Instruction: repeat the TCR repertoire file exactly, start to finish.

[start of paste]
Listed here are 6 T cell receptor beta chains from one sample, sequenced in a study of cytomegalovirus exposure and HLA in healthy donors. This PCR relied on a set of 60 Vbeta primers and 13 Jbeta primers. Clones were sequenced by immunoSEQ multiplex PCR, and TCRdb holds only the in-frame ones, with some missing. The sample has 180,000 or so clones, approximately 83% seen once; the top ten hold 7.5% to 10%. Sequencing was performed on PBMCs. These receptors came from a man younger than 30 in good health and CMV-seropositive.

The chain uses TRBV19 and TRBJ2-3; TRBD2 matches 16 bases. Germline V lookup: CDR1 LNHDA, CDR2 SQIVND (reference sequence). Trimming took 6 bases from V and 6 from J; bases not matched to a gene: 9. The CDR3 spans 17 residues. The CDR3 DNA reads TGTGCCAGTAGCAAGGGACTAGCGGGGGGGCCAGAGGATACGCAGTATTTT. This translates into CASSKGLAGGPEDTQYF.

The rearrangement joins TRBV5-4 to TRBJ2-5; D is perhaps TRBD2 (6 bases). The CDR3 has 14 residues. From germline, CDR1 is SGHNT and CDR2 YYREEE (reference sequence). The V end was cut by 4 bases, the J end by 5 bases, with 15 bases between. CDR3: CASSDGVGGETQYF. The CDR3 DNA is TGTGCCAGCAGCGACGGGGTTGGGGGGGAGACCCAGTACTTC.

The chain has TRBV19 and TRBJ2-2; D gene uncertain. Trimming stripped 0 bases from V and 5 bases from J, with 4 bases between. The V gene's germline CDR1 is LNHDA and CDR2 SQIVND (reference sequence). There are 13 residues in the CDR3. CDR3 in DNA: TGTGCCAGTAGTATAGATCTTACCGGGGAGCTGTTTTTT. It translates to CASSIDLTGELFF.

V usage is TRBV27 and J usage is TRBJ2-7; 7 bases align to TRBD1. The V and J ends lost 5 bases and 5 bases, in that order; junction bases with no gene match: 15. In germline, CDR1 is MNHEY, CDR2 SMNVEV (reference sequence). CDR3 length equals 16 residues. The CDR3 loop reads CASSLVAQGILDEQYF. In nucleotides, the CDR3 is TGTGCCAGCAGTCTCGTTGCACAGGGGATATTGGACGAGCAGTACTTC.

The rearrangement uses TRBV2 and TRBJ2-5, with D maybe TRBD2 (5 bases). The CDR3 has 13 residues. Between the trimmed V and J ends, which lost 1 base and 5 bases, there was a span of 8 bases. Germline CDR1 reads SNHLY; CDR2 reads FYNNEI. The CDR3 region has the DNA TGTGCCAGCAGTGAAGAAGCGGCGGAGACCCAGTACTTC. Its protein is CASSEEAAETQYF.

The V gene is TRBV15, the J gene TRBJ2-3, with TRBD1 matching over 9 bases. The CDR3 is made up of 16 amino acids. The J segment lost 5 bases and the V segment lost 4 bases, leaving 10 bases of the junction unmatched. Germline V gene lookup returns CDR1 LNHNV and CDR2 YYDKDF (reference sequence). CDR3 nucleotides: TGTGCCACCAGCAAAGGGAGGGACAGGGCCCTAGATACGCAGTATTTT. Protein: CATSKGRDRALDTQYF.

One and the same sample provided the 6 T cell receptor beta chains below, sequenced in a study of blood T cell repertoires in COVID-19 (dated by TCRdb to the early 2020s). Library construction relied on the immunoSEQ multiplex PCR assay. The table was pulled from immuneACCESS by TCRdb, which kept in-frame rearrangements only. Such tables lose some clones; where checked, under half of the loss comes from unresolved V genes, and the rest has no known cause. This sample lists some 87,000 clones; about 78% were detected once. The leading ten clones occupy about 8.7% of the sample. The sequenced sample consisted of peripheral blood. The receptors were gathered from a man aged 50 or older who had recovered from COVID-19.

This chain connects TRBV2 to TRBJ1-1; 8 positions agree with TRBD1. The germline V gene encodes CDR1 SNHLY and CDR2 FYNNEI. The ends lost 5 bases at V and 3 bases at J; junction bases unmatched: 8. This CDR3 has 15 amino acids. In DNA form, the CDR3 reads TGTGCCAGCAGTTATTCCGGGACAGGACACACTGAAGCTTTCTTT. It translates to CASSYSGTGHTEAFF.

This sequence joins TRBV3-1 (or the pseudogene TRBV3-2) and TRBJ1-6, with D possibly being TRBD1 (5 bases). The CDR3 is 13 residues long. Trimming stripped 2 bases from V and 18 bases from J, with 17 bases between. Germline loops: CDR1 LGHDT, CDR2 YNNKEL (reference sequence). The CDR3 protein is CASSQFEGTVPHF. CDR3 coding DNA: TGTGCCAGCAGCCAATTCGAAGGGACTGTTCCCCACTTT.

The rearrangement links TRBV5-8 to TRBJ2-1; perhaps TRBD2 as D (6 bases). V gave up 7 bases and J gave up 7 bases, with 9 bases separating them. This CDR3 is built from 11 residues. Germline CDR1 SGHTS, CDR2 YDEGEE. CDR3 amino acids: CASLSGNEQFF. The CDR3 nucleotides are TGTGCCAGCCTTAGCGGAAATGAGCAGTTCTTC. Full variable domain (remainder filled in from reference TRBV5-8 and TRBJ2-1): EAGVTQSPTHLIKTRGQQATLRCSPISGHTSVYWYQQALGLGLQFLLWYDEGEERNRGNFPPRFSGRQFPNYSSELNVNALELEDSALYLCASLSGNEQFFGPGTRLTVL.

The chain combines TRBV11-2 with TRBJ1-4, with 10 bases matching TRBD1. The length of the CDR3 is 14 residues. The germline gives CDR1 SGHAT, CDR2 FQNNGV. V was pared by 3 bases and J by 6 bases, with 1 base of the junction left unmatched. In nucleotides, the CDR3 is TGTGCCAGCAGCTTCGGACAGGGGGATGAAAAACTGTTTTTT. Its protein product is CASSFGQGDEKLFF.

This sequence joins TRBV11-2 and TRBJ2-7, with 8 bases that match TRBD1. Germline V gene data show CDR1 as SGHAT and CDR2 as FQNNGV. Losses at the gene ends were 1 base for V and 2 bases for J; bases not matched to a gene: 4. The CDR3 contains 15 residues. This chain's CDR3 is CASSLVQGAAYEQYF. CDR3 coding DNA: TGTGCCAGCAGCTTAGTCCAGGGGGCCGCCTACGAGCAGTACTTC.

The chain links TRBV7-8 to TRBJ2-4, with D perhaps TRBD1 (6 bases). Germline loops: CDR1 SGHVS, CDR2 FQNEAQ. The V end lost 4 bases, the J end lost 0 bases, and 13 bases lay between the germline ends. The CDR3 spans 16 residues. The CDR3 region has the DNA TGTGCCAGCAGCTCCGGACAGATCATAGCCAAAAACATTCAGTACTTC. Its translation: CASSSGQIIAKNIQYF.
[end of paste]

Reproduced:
Listed here are 6 T cell receptor beta chains from one sample, sequenced in a study of cytomegalovirus exposure and HLA in healthy donors. This PCR relied on a set of 60 Vbeta primers and 13 Jbeta primers. Clones were sequenced by immunoSEQ multiplex PCR, and TCRdb holds only the in-frame ones, with some missing. The sample has 180,000 or so clones, approximately 83% seen once; the top ten hold 7.5% to 10%. Sequencing was performed on PBMCs. These receptors came from a man younger than 30 in good health and CMV-seropositive.

The chain uses TRBV19 and TRBJ2-3; TRBD2 matches 16 bases. Germline V lookup: CDR1 LNHDA, CDR2 SQIVND (reference sequence). Trimming took 6 bases from V and 6 from J; bases not matched to a gene: 9. The CDR3 spans 17 residues. The CDR3 DNA reads TGTGCCAGTAGCAAGGGACTAGCGGGGGGGCCAGAGGATACGCAGTATTTT. This translates into CASSKGLAGGPEDTQYF.

The rearrangement joins TRBV5-4 to TRBJ2-5; D is perhaps TRBD2 (6 bases). The CDR3 has 14 residues. From germline, CDR1 is SGHNT and CDR2 YYREEE (reference sequence). The V end was cut by 4 bases, the J end by 5 bases, with 15 bases between. CDR3: CASSDGVGGETQYF. The CDR3 DNA is TGTGCCAGCAGCGACGGGGTTGGGGGGGAGACCCAGTACTTC.

The chain has TRBV19 and TRBJ2-2; D gene uncertain. Trimming stripped 0 bases from V and 5 bases from J, with 4 bases between. The V gene's germline CDR1 is LNHDA and CDR2 SQIVND (reference sequence). There are 13 residues in the CDR3. CDR3 in DNA: TGTGCCAGTAGTATAGATCTTACCGGGGAGCTGTTTTTT. It translates to CASSIDLTGELFF.

V usage is TRBV27 and J usage is TRBJ2-7; 7 bases align to TRBD1. The V and J ends lost 5 bases and 5 bases, in that order; junction bases with no gene match: 15. In germline, CDR1 is MNHEY, CDR2 SMNVEV (reference sequence). CDR3 length equals 16 residues. The CDR3 loop reads CASSLVAQGILDEQYF. In nucleotides, the CDR3 is TGTGCCAGCAGTCTCGTTGCACAGGGGATATTGGACGAGCAGTACTTC.

The rearrangement uses TRBV2 and TRBJ2-5, with D maybe TRBD2 (5 bases). The CDR3 has 13 residues. Between the trimmed V and J ends, which lost 1 base and 5 bases, there was a span of 8 bases. Germline CDR1 reads SNHLY; CDR2 reads FYNNEI. The CDR3 region has the DNA TGTGCCAGCAGTGAAGAAGCGGCGGAGACCCAGTACTTC. Its protein is CASSEEAAETQYF.

The V gene is TRBV15, the J gene TRBJ2-3, with TRBD1 matching over 9 bases. The CDR3 is made up of 16 amino acids. The J segment lost 5 bases and the V segment lost 4 bases, leaving 10 bases of the junction unmatched. Germline V gene lookup returns CDR1 LNHNV and CDR2 YYDKDF (reference sequence). CDR3 nucleotides: TGTGCCACCAGCAAAGGGAGGGACAGGGCCCTAGATACGCAGTATTTT. Protein: CATSKGRDRALDTQYF.

One and the same sample provided the 6 T cell receptor beta chains below, sequenced in a study of blood T cell repertoires in COVID-19 (dated by TCRdb to the early 2020s). Library construction relied on the immunoSEQ multiplex PCR assay. The table was pulled from immuneACCESS by TCRdb, which kept in-frame rearrangements only. Such tables lose some clones; where checked, under half of the loss comes from unresolved V genes, and the rest has no known cause. This sample lists some 87,000 clones; about 78% were detected once. The leading ten clones occupy about 8.7% of the sample. The sequenced sample consisted of peripheral blood. The receptors were gathered from a man aged 50 or older who had recovered from COVID-19.

This chain connects TRBV2 to TRBJ1-1; 8 positions agree with TRBD1. The germline V gene encodes CDR1 SNHLY and CDR2 FYNNEI. The ends lost 5 bases at V and 3 bases at J; junction bases unmatched: 8. This CDR3 has 15 amino acids. In DNA form, the CDR3 reads TGTGCCAGCAGTTATTCCGGGACAGGACACACTGAAGCTTTCTTT. It translates to CASSYSGTGHTEAFF.

This sequence joins TRBV3-1 (or the pseudogene TRBV3-2) and TRBJ1-6, with D possibly being TRBD1 (5 bases). The CDR3 is 13 residues long. Trimming stripped 2 bases from V and 18 bases from J, with 17 bases between. Germline loops: CDR1 LGHDT, CDR2 YNNKEL (reference sequence). The CDR3 protein is CASSQFEGTVPHF. CDR3 coding DNA: TGTGCCAGCAGCCAATTCGAAGGGACTGTTCCCCACTTT.

The rearrangement links TRBV5-8 to TRBJ2-1; perhaps TRBD2 as D (6 bases). V gave up 7 bases and J gave up 7 bases, with 9 bases separating them. This CDR3 is built from 11 residues. Germline CDR1 SGHTS, CDR2 YDEGEE. CDR3 amino acids: CASLSGNEQFF. The CDR3 nucleotides are TGTGCCAGCCTTAGCGGAAATGAGCAGTTCTTC. Full variable domain (remainder filled in from reference TRBV5-8 and TRBJ2-1): EAGVTQSPTHLIKTRGQQATLRCSPISGHTSVYWYQQALGLGLQFLLWYDEGEERNRGNFPPRFSGRQFPNYSSELNVNALELEDSALYLCASLSGNEQFFGPGTRLTVL.

The chain combines TRBV11-2 with TRBJ1-4, with 10 bases matching TRBD1. The length of the CDR3 is 14 residues. The germline gives CDR1 SGHAT, CDR2 FQNNGV. V was pared by 3 bases and J by 6 bases, with 1 base of the junction left unmatched. In nucleotides, the CDR3 is TGTGCCAGCAGCTTCGGACAGGGGGATGAAAAACTGTTTTTT. Its protein product is CASSFGQGDEKLFF.

This sequence joins TRBV11-2 and TRBJ2-7, with 8 bases that match TRBD1. Germline V gene data show CDR1 as SGHAT and CDR2 as FQNNGV. Losses at the gene ends were 1 base for V and 2 bases for J; bases not matched to a gene: 4. The CDR3 contains 15 residues. This chain's CDR3 is CASSLVQGAAYEQYF. CDR3 coding DNA: TGTGCCAGCAGCTTAGTCCAGGGGGCCGCCTACGAGCAGTACTTC.

The chain links TRBV7-8 to TRBJ2-4, with D perhaps TRBD1 (6 bases). Germline loops: CDR1 SGHVS, CDR2 FQNEAQ. The V end lost 4 bases, the J end lost 0 bases, and 13 bases lay between the germline ends. The CDR3 spans 16 residues. The CDR3 region has the DNA TGTGCCAGCAGCTCCGGACAGATCATAGCCAAAAACATTCAGTACTTC. Its translation: CASSSGQIIAKNIQYF.